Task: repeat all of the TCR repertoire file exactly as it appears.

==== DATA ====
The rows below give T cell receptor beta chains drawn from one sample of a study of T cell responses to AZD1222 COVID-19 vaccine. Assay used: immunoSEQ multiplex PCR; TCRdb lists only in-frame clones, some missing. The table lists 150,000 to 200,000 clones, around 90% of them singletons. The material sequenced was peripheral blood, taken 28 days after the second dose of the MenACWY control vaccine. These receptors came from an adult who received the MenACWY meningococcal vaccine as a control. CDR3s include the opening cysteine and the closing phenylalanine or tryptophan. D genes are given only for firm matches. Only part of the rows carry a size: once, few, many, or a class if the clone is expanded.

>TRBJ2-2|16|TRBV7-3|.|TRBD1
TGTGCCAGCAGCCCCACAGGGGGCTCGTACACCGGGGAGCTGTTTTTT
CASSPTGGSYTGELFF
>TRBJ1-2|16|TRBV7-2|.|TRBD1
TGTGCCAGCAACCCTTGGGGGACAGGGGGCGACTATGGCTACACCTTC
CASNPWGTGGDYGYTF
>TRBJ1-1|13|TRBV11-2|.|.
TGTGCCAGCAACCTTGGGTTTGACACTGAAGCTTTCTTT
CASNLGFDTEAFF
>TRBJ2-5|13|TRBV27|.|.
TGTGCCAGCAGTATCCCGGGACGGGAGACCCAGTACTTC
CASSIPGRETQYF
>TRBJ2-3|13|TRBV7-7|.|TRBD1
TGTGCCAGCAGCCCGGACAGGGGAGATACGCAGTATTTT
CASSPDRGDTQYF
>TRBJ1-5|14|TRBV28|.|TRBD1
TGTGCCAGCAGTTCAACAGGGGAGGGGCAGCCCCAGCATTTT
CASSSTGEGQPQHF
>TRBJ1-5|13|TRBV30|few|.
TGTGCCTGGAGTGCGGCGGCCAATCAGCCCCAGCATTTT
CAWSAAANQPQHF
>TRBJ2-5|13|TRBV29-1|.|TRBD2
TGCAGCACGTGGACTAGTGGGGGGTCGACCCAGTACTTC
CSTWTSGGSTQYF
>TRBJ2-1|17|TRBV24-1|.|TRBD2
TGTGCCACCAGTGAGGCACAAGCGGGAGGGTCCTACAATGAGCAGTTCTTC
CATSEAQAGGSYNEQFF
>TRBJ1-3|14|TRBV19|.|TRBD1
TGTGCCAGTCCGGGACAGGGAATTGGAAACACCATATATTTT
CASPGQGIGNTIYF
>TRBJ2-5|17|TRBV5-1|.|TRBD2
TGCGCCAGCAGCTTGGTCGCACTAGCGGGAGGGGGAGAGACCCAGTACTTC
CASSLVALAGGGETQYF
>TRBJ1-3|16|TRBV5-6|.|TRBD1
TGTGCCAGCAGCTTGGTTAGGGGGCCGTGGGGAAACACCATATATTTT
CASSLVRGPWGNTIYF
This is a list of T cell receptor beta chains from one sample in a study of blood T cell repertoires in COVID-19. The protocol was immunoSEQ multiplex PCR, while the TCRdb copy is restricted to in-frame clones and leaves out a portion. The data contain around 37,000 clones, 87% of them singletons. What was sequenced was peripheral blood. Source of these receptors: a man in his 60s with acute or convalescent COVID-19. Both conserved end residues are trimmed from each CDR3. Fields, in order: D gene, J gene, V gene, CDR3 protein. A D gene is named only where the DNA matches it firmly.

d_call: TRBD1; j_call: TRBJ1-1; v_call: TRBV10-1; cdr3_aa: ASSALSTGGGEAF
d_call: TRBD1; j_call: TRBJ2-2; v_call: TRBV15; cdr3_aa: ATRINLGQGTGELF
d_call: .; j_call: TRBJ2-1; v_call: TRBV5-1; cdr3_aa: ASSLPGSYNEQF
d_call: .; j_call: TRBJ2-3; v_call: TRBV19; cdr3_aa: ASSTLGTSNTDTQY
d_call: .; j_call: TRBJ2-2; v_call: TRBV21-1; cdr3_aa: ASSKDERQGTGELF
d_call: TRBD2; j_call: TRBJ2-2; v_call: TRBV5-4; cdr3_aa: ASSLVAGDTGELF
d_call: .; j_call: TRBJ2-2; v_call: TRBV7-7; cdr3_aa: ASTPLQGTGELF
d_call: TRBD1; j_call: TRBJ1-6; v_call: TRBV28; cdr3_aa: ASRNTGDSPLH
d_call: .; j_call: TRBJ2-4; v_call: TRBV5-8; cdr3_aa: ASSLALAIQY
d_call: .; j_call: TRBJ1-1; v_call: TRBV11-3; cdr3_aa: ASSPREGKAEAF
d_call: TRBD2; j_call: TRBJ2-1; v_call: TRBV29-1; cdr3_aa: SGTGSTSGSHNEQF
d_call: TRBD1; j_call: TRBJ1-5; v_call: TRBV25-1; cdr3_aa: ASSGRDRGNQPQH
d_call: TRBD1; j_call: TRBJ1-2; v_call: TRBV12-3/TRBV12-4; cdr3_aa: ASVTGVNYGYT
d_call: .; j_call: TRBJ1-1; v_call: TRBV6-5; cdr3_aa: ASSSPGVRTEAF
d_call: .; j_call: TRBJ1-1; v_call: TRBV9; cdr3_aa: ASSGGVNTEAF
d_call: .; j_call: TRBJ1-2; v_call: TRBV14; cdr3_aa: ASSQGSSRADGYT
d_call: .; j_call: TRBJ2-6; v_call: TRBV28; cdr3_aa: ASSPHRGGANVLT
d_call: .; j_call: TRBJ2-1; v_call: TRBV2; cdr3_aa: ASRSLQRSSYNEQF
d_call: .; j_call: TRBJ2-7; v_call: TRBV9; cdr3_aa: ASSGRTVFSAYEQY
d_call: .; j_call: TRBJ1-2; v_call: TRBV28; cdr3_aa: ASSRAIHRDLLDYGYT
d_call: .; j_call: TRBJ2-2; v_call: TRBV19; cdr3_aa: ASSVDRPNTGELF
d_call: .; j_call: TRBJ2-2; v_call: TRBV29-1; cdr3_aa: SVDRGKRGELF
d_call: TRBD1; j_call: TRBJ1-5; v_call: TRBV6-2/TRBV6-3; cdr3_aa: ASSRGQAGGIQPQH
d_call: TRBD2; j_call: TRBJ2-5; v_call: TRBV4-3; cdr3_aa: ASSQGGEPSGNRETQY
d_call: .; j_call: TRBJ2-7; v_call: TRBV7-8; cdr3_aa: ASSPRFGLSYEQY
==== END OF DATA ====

The rows below give T cell receptor beta chains drawn from one sample of a study of T cell responses to AZD1222 COVID-19 vaccine. Assay used: immunoSEQ multiplex PCR; TCRdb lists only in-frame clones, some missing. The table lists 150,000 to 200,000 clones, around 90% of them singletons. The material sequenced was peripheral blood, taken 28 days after the second dose of the MenACWY control vaccine. These receptors came from an adult who received the MenACWY meningococcal vaccine as a control. CDR3s include the opening cysteine and the closing phenylalanine or tryptophan. D genes are given only for firm matches. Only part of the rows carry a size: once, few, many, or a class if the clone is expanded.

>TRBJ2-2|16|TRBV7-3|.|TRBD1
TGTGCCAGCAGCCCCACAGGGGGCTCGTACACCGGGGAGCTGTTTTTT
CASSPTGGSYTGELFF
>TRBJ1-2|16|TRBV7-2|.|TRBD1
TGTGCCAGCAACCCTTGGGGGACAGGGGGCGACTATGGCTACACCTTC
CASNPWGTGGDYGYTF
>TRBJ1-1|13|TRBV11-2|.|.
TGTGCCAGCAACCTTGGGTTTGACACTGAAGCTTTCTTT
CASNLGFDTEAFF
>TRBJ2-5|13|TRBV27|.|.
TGTGCCAGCAGTATCCCGGGACGGGAGACCCAGTACTTC
CASSIPGRETQYF
>TRBJ2-3|13|TRBV7-7|.|TRBD1
TGTGCCAGCAGCCCGGACAGGGGAGATACGCAGTATTTT
CASSPDRGDTQYF
>TRBJ1-5|14|TRBV28|.|TRBD1
TGTGCCAGCAGTTCAACAGGGGAGGGGCAGCCCCAGCATTTT
CASSSTGEGQPQHF
>TRBJ1-5|13|TRBV30|few|.
TGTGCCTGGAGTGCGGCGGCCAATCAGCCCCAGCATTTT
CAWSAAANQPQHF
>TRBJ2-5|13|TRBV29-1|.|TRBD2
TGCAGCACGTGGACTAGTGGGGGGTCGACCCAGTACTTC
CSTWTSGGSTQYF
>TRBJ2-1|17|TRBV24-1|.|TRBD2
TGTGCCACCAGTGAGGCACAAGCGGGAGGGTCCTACAATGAGCAGTTCTTC
CATSEAQAGGSYNEQFF
>TRBJ1-3|14|TRBV19|.|TRBD1
TGTGCCAGTCCGGGACAGGGAATTGGAAACACCATATATTTT
CASPGQGIGNTIYF
>TRBJ2-5|17|TRBV5-1|.|TRBD2
TGCGCCAGCAGCTTGGTCGCACTAGCGGGAGGGGGAGAGACCCAGTACTTC
CASSLVALAGGGETQYF
>TRBJ1-3|16|TRBV5-6|.|TRBD1
TGTGCCAGCAGCTTGGTTAGGGGGCCGTGGGGAAACACCATATATTTT
CASSLVRGPWGNTIYF
This is a list of T cell receptor beta chains from one sample in a study of blood T cell repertoires in COVID-19. The protocol was immunoSEQ multiplex PCR, while the TCRdb copy is restricted to in-frame clones and leaves out a portion. The data contain around 37,000 clones, 87% of them singletons. What was sequenced was peripheral blood. Source of these receptors: a man in his 60s with acute or convalescent COVID-19. Both conserved end residues are trimmed from each CDR3. Fields, in order: D gene, J gene, V gene, CDR3 protein. A D gene is named only where the DNA matches it firmly.

d_call: TRBD1; j_call: TRBJ1-1; v_call: TRBV10-1; cdr3_aa: ASSALSTGGGEAF
d_call: TRBD1; j_call: TRBJ2-2; v_call: TRBV15; cdr3_aa: ATRINLGQGTGELF
d_call: .; j_call: TRBJ2-1; v_call: TRBV5-1; cdr3_aa: ASSLPGSYNEQF
d_call: .; j_call: TRBJ2-3; v_call: TRBV19; cdr3_aa: ASSTLGTSNTDTQY
d_call: .; j_call: TRBJ2-2; v_call: TRBV21-1; cdr3_aa: ASSKDERQGTGELF
d_call: TRBD2; j_call: TRBJ2-2; v_call: TRBV5-4; cdr3_aa: ASSLVAGDTGELF
d_call: .; j_call: TRBJ2-2; v_call: TRBV7-7; cdr3_aa: ASTPLQGTGELF
d_call: TRBD1; j_call: TRBJ1-6; v_call: TRBV28; cdr3_aa: ASRNTGDSPLH
d_call: .; j_call: TRBJ2-4; v_call: TRBV5-8; cdr3_aa: ASSLALAIQY
d_call: .; j_call: TRBJ1-1; v_call: TRBV11-3; cdr3_aa: ASSPREGKAEAF
d_call: TRBD2; j_call: TRBJ2-1; v_call: TRBV29-1; cdr3_aa: SGTGSTSGSHNEQF
d_call: TRBD1; j_call: TRBJ1-5; v_call: TRBV25-1; cdr3_aa: ASSGRDRGNQPQH
d_call: TRBD1; j_call: TRBJ1-2; v_call: TRBV12-3/TRBV12-4; cdr3_aa: ASVTGVNYGYT
d_call: .; j_call: TRBJ1-1; v_call: TRBV6-5; cdr3_aa: ASSSPGVRTEAF
d_call: .; j_call: TRBJ1-1; v_call: TRBV9; cdr3_aa: ASSGGVNTEAF
d_call: .; j_call: TRBJ1-2; v_call: TRBV14; cdr3_aa: ASSQGSSRADGYT
d_call: .; j_call: TRBJ2-6; v_call: TRBV28; cdr3_aa: ASSPHRGGANVLT
d_call: .; j_call: TRBJ2-1; v_call: TRBV2; cdr3_aa: ASRSLQRSSYNEQF
d_call: .; j_call: TRBJ2-7; v_call: TRBV9; cdr3_aa: ASSGRTVFSAYEQY
d_call: .; j_call: TRBJ1-2; v_call: TRBV28; cdr3_aa: ASSRAIHRDLLDYGYT
d_call: .; j_call: TRBJ2-2; v_call: TRBV19; cdr3_aa: ASSVDRPNTGELF
d_call: .; j_call: TRBJ2-2; v_call: TRBV29-1; cdr3_aa: SVDRGKRGELF
d_call: TRBD1; j_call: TRBJ1-5; v_call: TRBV6-2/TRBV6-3; cdr3_aa: ASSRGQAGGIQPQH
d_call: TRBD2; j_call: TRBJ2-5; v_call: TRBV4-3; cdr3_aa: ASSQGGEPSGNRETQY
d_call: .; j_call: TRBJ2-7; v_call: TRBV7-8; cdr3_aa: ASSPRFGLSYEQY